5 Things that Could Get You Banned from Uber
Article by George Norman
On 14 Dec 2016
Your Uber driver isn’t just taking you to your destination, he’s also rating you. Ideally, you’ll want to be on your best behavior and get a 5-star rating. But what if you don’t feel like playing nice? How much of a jerk must you be to get banned?

Uber recently updated its Community Guidelines and highlighted 5 situations that might end up with you losing access to your Uber account. Check them out below.

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Damaging the drivers' property



Say you meet some friends at the bar and you have one too many. It’s not okay to drive while under the influence, so you decide to call an Uber. If think you're going to be sick, you might want to postpone that decision, because vomiting in your Uber might get you banned.

Damaging the driver’s property is not okay, says Uber, listing some examples that fit the bill: damaging the car, breaking or vandalizing a phone, intentionally spilling food or drink, smoking, or vomiting due to excessive alcohol consumption.


Physical contact with the driver



So you think you’re not going to be sick and you call an Uber. In your state of intoxication, you might be a bit too touchy-feely. Everything’s great and you feel like sharing your happiness with others. Before you go and try to hug your driver, remember that Uber has a no touching rule.

And a no hitting rule.

And a no flirting rule.

And a no sex rule.

To recap, you should avoid any physical contact with the driver or fellow riders. Respect their personal space and everything will be okay.


Inappropriate or abusive language



There are two types of drunks. As mentioned above, there are those who love everyone when they’re drunk. And then there are those who get nasty when they’re drunk. If you’re the kind of person who starts talking trash when you're tipsy, you might not want to get an Uber home.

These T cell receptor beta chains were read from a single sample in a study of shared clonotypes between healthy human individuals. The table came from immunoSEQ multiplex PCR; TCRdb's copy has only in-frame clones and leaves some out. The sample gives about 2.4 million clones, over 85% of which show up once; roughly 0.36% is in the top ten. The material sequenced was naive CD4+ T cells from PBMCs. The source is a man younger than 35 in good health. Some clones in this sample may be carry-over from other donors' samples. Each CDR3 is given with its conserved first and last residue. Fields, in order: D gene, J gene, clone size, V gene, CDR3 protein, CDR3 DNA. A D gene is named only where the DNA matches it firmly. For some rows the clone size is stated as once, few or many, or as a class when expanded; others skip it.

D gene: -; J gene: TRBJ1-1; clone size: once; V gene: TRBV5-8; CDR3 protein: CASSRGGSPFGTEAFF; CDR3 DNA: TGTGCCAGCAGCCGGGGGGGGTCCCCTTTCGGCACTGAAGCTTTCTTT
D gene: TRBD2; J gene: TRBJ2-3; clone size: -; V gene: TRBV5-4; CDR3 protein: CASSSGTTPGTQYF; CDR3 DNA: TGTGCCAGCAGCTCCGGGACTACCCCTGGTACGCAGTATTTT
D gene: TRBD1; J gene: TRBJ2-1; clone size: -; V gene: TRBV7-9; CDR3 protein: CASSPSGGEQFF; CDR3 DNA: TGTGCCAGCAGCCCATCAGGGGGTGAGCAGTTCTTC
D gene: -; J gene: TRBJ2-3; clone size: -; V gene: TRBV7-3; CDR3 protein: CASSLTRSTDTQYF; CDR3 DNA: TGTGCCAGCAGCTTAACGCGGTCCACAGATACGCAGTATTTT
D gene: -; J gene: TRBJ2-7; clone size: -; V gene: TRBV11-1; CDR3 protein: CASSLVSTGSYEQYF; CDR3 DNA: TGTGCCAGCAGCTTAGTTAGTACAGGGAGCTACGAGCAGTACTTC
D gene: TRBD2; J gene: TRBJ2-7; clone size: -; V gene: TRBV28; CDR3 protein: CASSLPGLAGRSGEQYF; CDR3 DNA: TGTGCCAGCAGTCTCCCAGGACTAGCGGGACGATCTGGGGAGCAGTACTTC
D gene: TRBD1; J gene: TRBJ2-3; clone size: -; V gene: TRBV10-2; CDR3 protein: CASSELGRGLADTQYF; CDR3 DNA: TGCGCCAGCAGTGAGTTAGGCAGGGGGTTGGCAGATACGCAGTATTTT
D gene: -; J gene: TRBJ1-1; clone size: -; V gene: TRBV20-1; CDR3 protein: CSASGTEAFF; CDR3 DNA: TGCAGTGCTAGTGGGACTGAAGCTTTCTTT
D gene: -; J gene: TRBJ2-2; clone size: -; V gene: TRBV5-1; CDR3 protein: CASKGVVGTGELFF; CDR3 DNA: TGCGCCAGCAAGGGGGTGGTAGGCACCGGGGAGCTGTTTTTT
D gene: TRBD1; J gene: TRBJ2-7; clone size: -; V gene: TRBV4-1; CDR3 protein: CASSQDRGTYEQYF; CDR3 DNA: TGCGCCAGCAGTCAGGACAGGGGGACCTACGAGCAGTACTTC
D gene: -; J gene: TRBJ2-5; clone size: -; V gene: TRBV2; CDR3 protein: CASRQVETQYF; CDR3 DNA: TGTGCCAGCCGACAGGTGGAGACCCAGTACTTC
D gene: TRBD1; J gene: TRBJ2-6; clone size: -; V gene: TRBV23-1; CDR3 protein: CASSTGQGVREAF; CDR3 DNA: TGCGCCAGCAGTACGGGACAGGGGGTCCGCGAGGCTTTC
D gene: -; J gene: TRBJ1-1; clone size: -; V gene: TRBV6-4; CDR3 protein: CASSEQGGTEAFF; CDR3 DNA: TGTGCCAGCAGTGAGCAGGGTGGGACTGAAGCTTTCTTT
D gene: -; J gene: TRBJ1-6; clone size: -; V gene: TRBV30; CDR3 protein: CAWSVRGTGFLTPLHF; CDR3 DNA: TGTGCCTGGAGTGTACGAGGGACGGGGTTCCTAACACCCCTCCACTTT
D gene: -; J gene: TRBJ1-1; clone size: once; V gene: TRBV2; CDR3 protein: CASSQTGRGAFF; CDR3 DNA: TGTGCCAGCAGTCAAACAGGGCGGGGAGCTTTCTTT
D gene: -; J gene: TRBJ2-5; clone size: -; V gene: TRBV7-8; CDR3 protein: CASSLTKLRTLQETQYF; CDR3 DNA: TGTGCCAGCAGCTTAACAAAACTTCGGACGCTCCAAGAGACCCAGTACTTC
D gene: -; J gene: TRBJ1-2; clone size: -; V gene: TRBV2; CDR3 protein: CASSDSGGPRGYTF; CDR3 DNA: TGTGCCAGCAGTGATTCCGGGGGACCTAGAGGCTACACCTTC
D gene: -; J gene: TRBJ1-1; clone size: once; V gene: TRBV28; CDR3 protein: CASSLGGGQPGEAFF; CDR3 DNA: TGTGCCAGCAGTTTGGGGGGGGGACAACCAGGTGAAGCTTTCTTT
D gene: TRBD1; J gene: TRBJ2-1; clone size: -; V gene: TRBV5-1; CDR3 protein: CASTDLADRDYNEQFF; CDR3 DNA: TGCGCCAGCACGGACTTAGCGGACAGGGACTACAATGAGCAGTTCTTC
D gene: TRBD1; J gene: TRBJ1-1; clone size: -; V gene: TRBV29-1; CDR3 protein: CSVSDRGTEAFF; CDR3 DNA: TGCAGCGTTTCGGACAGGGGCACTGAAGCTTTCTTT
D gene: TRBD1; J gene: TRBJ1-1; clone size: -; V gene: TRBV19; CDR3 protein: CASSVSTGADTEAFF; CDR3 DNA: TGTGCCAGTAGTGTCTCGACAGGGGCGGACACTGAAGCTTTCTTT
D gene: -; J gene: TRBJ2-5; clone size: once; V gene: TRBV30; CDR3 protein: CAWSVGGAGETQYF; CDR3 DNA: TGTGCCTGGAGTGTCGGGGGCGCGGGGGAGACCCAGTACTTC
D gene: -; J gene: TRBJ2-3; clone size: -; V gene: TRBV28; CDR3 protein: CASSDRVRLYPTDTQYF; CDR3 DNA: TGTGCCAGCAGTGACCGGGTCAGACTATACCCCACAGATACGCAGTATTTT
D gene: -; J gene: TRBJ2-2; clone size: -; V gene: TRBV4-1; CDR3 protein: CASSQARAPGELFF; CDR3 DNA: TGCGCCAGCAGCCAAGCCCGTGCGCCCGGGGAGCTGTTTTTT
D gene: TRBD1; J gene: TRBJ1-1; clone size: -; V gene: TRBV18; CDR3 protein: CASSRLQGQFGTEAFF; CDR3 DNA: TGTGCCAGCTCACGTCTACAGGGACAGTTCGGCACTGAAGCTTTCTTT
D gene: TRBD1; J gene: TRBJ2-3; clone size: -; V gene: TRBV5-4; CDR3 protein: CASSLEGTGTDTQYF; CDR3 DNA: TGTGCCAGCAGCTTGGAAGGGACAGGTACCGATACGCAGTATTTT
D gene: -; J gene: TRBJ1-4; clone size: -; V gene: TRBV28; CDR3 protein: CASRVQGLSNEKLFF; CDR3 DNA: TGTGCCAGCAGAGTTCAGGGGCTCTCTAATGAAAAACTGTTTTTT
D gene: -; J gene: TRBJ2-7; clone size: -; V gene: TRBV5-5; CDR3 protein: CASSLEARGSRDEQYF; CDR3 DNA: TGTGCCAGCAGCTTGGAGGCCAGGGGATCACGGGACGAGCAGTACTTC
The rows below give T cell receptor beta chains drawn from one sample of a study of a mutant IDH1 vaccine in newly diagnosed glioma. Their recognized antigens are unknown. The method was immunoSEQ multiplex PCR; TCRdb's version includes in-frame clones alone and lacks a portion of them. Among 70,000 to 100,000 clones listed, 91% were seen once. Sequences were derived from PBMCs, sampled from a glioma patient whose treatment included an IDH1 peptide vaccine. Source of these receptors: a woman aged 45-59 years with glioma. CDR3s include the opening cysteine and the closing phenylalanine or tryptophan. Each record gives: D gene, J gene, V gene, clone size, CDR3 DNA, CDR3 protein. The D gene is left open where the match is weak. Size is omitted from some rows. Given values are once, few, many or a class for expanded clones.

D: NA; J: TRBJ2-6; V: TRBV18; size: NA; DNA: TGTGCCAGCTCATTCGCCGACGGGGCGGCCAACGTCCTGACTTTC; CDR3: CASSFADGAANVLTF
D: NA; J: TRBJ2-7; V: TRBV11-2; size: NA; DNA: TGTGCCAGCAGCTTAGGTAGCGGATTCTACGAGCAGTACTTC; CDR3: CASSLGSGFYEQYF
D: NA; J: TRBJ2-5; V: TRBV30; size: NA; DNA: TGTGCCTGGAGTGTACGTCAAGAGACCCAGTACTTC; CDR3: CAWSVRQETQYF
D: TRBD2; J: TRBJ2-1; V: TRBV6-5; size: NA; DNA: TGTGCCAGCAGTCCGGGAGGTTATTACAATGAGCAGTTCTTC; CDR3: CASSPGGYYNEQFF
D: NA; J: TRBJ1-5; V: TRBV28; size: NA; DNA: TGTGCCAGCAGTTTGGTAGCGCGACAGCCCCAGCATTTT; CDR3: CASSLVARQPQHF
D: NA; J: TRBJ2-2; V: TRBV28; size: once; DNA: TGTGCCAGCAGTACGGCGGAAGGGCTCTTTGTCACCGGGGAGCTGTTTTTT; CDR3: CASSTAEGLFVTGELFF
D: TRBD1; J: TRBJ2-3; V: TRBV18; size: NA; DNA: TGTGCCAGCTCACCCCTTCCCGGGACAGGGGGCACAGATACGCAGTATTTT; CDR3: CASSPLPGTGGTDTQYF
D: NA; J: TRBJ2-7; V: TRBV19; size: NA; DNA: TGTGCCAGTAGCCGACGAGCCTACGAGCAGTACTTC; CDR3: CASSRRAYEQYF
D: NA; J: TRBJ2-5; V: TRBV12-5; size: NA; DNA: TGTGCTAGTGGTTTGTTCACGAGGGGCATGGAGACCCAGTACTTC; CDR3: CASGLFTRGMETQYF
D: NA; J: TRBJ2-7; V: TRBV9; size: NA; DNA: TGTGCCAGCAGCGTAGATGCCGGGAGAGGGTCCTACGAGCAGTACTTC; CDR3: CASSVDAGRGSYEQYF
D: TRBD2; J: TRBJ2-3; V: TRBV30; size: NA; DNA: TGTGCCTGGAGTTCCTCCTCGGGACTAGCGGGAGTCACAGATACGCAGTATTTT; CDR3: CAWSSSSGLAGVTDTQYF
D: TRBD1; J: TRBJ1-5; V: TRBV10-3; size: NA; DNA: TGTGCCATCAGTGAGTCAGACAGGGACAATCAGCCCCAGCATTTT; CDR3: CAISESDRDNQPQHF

You see, Uber does not tolerate the use of inappropriate and abusive language or gestures. Here are the examples the company highlighted: asking overly personal questions, using verbal threats, and making comments or gestures that are aggressive, sexual, discriminatory, or disrespectful.


Unwanted contact after the trip is over



No matter how cool the driver seems, your "relationship" is not meant to last. Once the ride has been completed, that’s it! Don’t try to get in contact with the driver or fellow passenger, lest you want to get banned. So no texting, no calling, and for god’s sake, no visiting someone in person.

"Remember, in most countries you can call and text your driver directly from the Uber app without ever having to share your personal phone number. This means that your phone number stays anonymous and is never given to the driver," says Uber in its new Community Guidelines.


Breaking the law



This one should be a no-brainer. Just in case it isn’t, Uber made sure to spell it out and even offered a few examples: bringing open containers of alcohol or drugs into the car; traveling in large groups that exceed the number of seat belts in the car; asking drivers to break local traffic laws such as speed limits; or using Uber to commit a crime, including drug and human trafficking or the sexual exploitation of children.

Go check out Uber’s new Community Guidelines for yourself.


How to get a 5-star rating

You’d have to be a jerk to do all the things mentioned above. And chances are you don’t want to be a jerk. You’re a nice person who wants to have an enjoyable ride – and maybe get a 5-star rating from the driver. To do that, get a top rating I mean, you have to do the opposite of what will get you banned. And more to the point…



"Treat people as you would like to be treated yourself," says Uber's head of North America, Rachel Holt. "It’s a universal truth we were all taught by our parents. And something that’s important here at Uber. That’s because whether you’re a passenger trying to get from A to B—or a driver wanting to earn money—we want everyone to enjoy the ride."

If you want to see your passenger rating, you can do so from within the Uber app. Go to Help -> Account -> I’d like to know my rating -> Submit.


In related news...

Did you know that Uber, a company that made $1.5 billion in revenue last year, was founded by a college dropout? Uber co-founder Travis Kalanick dropped out of UCLA at 21. He's one of many college dropouts who made a huge name for themselves in the tech industry.

Want to learn more about Uber? Here's an infographic that presents 39 interesting facts about Uber.




Tags: Uber, community guidelines, ban, rating, Travis Kalanick, infographic
About the author: George Norman
George is a news editor.
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